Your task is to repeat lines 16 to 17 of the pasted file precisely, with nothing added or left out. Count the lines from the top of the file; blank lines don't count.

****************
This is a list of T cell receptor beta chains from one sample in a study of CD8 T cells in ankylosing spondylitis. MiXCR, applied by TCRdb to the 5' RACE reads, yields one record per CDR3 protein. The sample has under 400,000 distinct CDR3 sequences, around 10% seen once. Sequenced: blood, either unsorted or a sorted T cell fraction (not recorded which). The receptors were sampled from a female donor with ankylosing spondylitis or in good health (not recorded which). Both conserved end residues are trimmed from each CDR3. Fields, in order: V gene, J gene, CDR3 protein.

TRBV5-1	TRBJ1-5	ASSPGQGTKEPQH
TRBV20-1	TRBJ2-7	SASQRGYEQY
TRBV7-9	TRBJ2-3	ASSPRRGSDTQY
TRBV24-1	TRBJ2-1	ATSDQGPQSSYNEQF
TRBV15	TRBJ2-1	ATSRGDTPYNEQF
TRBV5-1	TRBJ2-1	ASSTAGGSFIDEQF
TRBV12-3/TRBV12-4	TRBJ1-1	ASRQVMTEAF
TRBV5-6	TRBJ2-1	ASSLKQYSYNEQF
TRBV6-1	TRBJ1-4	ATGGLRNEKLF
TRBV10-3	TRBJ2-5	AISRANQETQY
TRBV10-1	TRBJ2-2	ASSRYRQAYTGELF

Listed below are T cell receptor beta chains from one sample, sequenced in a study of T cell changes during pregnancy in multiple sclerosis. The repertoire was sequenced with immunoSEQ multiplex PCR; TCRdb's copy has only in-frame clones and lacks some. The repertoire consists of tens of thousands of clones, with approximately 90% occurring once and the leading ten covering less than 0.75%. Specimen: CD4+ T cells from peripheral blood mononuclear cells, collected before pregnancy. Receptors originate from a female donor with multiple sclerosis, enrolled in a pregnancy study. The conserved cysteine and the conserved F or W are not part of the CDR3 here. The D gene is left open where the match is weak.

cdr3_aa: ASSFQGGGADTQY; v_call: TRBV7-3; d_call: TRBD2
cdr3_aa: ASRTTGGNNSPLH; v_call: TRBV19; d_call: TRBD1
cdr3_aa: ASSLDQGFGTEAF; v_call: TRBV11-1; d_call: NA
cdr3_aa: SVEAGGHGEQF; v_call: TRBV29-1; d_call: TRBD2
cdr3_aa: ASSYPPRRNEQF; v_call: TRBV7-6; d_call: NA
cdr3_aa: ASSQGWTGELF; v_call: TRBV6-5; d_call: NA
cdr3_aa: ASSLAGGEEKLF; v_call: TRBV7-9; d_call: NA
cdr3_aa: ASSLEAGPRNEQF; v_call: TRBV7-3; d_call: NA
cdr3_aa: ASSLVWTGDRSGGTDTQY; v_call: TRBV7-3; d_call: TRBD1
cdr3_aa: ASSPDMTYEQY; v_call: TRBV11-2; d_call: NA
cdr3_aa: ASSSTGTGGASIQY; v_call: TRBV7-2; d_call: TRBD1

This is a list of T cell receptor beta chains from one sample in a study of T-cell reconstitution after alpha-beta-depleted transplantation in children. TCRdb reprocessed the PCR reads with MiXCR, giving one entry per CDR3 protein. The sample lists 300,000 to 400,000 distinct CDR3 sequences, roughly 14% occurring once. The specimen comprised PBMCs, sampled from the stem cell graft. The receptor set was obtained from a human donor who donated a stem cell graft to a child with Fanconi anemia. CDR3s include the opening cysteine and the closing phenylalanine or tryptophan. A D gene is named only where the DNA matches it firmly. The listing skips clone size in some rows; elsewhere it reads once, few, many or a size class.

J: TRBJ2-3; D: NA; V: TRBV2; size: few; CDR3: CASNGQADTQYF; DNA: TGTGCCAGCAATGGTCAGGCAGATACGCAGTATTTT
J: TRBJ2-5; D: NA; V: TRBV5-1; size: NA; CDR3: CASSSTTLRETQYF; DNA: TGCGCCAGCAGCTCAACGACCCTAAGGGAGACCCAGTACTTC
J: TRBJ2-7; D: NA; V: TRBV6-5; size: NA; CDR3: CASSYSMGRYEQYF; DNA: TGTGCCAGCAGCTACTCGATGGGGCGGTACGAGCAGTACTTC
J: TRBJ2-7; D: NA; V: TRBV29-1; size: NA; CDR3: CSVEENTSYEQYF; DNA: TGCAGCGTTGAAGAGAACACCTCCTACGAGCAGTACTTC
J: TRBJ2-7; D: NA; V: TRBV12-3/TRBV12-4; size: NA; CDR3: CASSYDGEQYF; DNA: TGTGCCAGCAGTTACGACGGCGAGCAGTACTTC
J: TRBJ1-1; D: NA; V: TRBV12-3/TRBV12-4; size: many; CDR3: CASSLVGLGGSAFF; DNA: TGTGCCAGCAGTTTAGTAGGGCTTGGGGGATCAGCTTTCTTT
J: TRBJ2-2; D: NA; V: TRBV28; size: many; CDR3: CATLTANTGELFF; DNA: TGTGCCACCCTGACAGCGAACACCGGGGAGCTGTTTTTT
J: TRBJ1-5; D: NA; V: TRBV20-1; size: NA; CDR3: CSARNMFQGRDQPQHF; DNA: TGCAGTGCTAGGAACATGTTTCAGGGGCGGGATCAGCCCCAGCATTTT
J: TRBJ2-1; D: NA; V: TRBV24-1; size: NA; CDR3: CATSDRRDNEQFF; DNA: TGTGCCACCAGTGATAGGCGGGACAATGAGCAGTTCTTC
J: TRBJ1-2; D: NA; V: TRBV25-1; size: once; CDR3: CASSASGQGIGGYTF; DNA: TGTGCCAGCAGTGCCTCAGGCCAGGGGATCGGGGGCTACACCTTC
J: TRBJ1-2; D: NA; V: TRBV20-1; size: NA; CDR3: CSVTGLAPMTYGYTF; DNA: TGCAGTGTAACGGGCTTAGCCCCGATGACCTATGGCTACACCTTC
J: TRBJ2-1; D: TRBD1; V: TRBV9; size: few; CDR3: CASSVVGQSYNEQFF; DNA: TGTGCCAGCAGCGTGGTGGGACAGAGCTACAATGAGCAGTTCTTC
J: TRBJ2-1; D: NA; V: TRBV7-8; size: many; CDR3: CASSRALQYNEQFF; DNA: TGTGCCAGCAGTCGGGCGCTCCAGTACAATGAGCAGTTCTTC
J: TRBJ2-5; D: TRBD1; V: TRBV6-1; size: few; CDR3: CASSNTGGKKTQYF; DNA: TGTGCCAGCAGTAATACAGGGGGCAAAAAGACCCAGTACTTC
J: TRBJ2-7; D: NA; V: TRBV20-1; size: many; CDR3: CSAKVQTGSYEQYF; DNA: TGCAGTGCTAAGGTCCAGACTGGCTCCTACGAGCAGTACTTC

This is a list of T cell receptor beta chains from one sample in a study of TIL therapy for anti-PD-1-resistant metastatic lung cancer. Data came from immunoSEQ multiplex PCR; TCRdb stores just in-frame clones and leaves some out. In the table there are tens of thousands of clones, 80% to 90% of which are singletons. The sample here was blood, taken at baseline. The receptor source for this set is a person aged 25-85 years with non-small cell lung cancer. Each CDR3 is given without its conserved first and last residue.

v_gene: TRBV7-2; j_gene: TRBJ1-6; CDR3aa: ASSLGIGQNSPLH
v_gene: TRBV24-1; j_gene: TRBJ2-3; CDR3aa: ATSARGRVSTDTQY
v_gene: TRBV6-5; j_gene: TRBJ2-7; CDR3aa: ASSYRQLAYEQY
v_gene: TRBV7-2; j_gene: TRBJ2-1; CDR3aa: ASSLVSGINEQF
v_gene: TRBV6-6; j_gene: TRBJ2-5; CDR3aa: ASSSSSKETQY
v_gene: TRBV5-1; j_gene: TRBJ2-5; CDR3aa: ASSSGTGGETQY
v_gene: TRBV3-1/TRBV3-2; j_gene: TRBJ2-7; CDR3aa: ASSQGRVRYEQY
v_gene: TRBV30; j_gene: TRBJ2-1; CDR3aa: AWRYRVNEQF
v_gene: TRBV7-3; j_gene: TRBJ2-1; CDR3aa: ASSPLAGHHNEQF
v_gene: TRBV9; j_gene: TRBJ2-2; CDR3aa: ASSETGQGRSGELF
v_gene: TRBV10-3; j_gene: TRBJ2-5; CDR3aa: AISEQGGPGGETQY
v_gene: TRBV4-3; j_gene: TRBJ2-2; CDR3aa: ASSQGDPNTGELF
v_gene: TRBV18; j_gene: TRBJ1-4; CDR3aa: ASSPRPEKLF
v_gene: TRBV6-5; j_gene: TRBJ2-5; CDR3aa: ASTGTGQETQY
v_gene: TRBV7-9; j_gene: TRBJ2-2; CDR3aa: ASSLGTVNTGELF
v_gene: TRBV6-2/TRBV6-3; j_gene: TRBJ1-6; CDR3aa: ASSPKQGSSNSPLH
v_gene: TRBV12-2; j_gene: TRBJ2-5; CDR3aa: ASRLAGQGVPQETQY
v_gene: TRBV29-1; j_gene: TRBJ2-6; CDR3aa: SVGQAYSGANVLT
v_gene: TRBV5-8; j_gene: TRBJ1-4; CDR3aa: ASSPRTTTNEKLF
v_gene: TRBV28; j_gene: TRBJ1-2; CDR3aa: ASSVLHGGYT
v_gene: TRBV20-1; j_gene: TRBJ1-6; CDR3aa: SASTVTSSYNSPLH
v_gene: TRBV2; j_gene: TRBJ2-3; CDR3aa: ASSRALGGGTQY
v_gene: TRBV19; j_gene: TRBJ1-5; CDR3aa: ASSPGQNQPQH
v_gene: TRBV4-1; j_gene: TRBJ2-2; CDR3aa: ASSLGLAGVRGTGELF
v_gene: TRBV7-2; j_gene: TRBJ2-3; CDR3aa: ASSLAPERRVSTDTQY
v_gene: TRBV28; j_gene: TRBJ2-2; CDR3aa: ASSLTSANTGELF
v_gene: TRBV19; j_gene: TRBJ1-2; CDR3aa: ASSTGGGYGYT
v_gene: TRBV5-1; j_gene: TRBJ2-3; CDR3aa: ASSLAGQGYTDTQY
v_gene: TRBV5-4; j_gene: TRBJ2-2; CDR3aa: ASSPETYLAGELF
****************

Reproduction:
cdr3_aa: ASSLDQGFGTEAF; v_call: TRBV11-1; d_call: NA
cdr3_aa: SVEAGGHGEQF; v_call: TRBV29-1; d_call: TRBD2